...and I'm back from the final leg of Operation: Get The Fuck Out Of Kalamazoo.
This time, it was a glamorous Christmas weekend in that vacation wonderland known as the Bronx, a place composed mostly of brick, dog poop and attitude.
Great place. Had fun. New York is a little too large for my brain to cope with at times. It's the sort of place where coming up with things to do is not the problem: the big problem is narrowing it all down. Left to my own devices, I would mostly likely explore the place by simply picking a direction and then winging it.
Coming back, though, exposes a problem: my writing has definitely gone off the rails. Sure, it was on purpose, but sitting down at the keyboard again, I find myself having the same feeling you get when you return to the gym after two weeks off, albeit with less nausea, puking and public humiliation.
Since it's the first day of the year, I guess I'll do the in thing and make a resolution.
New Year's resolutions are terrible ideas, though. If you're the sort of person who feels driven to making New Year's resolutions, you're probably not the sort of person who's going to follow through with them.
A good resolution is comprised of several discrete components.
It has to be reasonable and achievable. Becoming swimsuit model hot is not a good goal, unless you're only twenty pounds out. Losing twenty or thirty pounds is reasonable. Hard, but reasonable. Saving a set amount of money before a certain date. Running a half-marathon even if you've never run before. Going to Ecuador for a week when you have a decent job. All to the good.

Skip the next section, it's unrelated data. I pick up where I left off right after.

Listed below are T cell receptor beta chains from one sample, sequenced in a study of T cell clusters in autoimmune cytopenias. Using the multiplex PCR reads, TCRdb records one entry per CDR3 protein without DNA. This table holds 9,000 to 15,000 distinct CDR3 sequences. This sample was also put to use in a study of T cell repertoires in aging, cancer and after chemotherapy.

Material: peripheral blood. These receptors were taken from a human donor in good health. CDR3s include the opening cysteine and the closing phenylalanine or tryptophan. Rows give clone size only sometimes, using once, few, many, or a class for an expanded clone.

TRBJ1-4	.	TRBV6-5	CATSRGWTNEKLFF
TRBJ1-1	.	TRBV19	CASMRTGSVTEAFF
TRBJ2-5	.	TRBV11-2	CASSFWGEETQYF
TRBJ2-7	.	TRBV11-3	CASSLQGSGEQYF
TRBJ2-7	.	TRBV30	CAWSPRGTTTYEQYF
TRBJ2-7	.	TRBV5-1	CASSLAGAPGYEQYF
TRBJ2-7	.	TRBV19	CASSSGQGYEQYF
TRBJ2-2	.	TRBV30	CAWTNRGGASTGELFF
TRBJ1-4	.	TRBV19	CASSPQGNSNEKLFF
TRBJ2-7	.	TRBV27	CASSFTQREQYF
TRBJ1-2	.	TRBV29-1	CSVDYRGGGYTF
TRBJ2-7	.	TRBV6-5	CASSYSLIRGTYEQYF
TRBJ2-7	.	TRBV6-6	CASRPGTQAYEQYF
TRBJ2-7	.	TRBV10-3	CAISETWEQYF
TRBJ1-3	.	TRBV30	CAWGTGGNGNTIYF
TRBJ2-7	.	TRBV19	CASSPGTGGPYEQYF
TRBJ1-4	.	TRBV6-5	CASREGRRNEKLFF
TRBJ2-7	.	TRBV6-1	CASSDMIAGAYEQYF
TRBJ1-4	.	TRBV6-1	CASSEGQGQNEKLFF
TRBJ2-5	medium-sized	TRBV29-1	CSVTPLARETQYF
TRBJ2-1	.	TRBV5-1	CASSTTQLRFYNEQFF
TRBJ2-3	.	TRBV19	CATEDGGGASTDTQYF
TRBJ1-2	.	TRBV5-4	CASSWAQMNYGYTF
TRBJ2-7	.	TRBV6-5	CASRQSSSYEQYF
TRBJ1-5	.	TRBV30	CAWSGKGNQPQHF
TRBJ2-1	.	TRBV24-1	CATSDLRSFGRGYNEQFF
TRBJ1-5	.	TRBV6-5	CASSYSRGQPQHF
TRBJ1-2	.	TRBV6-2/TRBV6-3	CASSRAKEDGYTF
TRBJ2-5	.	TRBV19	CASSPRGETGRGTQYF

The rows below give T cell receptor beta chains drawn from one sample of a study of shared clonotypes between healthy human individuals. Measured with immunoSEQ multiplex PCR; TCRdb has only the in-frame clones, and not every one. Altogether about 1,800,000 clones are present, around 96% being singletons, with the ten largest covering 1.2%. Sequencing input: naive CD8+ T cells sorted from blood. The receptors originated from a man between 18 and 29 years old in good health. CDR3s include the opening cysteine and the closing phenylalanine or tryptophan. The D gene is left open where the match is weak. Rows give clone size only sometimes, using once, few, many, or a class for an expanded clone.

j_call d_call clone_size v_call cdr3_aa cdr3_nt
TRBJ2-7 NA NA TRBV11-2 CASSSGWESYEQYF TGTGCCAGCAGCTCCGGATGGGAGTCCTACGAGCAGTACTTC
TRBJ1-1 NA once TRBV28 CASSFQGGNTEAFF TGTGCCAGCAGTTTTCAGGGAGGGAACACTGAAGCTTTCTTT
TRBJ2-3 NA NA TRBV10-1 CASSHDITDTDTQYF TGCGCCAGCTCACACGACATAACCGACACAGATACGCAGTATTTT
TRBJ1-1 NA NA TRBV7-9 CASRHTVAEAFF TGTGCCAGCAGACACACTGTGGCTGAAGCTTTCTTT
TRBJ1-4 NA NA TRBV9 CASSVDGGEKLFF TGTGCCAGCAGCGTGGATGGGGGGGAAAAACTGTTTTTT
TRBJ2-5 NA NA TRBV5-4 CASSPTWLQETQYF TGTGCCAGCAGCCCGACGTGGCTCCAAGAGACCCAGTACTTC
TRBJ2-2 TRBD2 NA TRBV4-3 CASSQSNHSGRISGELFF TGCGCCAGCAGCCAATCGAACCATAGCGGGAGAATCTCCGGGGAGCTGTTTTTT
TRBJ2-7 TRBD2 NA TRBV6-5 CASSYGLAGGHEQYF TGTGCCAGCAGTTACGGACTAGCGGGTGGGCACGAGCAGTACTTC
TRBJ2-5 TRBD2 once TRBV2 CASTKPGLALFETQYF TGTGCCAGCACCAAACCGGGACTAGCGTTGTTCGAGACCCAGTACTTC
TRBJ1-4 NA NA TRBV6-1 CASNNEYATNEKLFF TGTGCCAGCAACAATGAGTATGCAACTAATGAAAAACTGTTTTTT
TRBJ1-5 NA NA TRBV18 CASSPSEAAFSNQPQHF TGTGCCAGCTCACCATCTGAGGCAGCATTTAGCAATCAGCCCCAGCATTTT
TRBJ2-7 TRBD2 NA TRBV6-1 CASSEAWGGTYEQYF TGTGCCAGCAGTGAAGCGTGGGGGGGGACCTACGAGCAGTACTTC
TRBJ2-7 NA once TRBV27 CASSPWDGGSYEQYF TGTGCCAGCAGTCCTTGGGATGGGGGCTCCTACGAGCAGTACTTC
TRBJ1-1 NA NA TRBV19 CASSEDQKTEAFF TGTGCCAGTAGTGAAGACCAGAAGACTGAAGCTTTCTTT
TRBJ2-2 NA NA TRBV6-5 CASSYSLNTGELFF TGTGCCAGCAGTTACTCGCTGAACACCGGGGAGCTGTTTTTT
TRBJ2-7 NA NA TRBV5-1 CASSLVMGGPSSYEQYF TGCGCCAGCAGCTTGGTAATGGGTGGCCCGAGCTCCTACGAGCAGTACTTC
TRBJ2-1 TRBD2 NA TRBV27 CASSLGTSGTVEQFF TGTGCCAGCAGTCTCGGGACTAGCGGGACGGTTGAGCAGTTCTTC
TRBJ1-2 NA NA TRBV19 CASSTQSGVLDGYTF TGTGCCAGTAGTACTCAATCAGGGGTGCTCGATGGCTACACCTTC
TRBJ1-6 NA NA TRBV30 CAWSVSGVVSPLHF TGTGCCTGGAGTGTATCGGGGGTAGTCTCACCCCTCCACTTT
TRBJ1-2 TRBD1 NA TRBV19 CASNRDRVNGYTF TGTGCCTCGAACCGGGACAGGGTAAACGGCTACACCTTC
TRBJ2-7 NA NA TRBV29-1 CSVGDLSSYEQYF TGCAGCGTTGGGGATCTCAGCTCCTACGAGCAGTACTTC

It has to be a measurable goal. Becoming a nicer person is not measurable. Doing charity work and sticking with it is measurable. Giving up smoking is measurable (but hard!). Losing twenty pounds and running a half marathon is measurable. "Getting back in shape" is not.
It has to have milestones built in. If you can't measure it, you can't tell if you're going off course. Because if you do drift off course, you could go WAY off course before you even realize it and then get depressed and give up.
More importantly, a lot of the more interesting goals have inherent components. If you want to backpack Mt. McKinley by the end of the year, there's some things you'll have to do first. Acquire climbing gear. Get plane tickets. Take a class. Set up an exercise program. Notify next of kin.
Milestones are important because they break a big mysterious thing into small manageable parts.
And the final component of a successful resolution: public accountability. This is where most NYE resolutions fall down. Everybody does them. There's no downside to failure. If you do fail, everybody expects it. The failed NYE resolution is one of the biggest running jokes of the season. On top of that, everybody's usually drunk when they make them, so they set unreasonable assumptions for what they want to do. NYE resolutions tend to be vague, poorly thought and overly ambitious and nobody really expects you to follow through with them anyway.
Screw that noise.
So I'm doing one anyway.
I've had a lot of success with these things. The 100 day 500 per day thing was doing fine, but the small chunks every day approach was starting to make my teeth itch. It was getting very hard to stay focused on the outline.
Instead I'm going to do one chapter per week until the book is done. It's achievable, it's measurable, and it has some implied down time built in so I have a chance to breathe a bit. It's not a big book either, so it should only take me ten or eleven weeks at that rate to finish it off.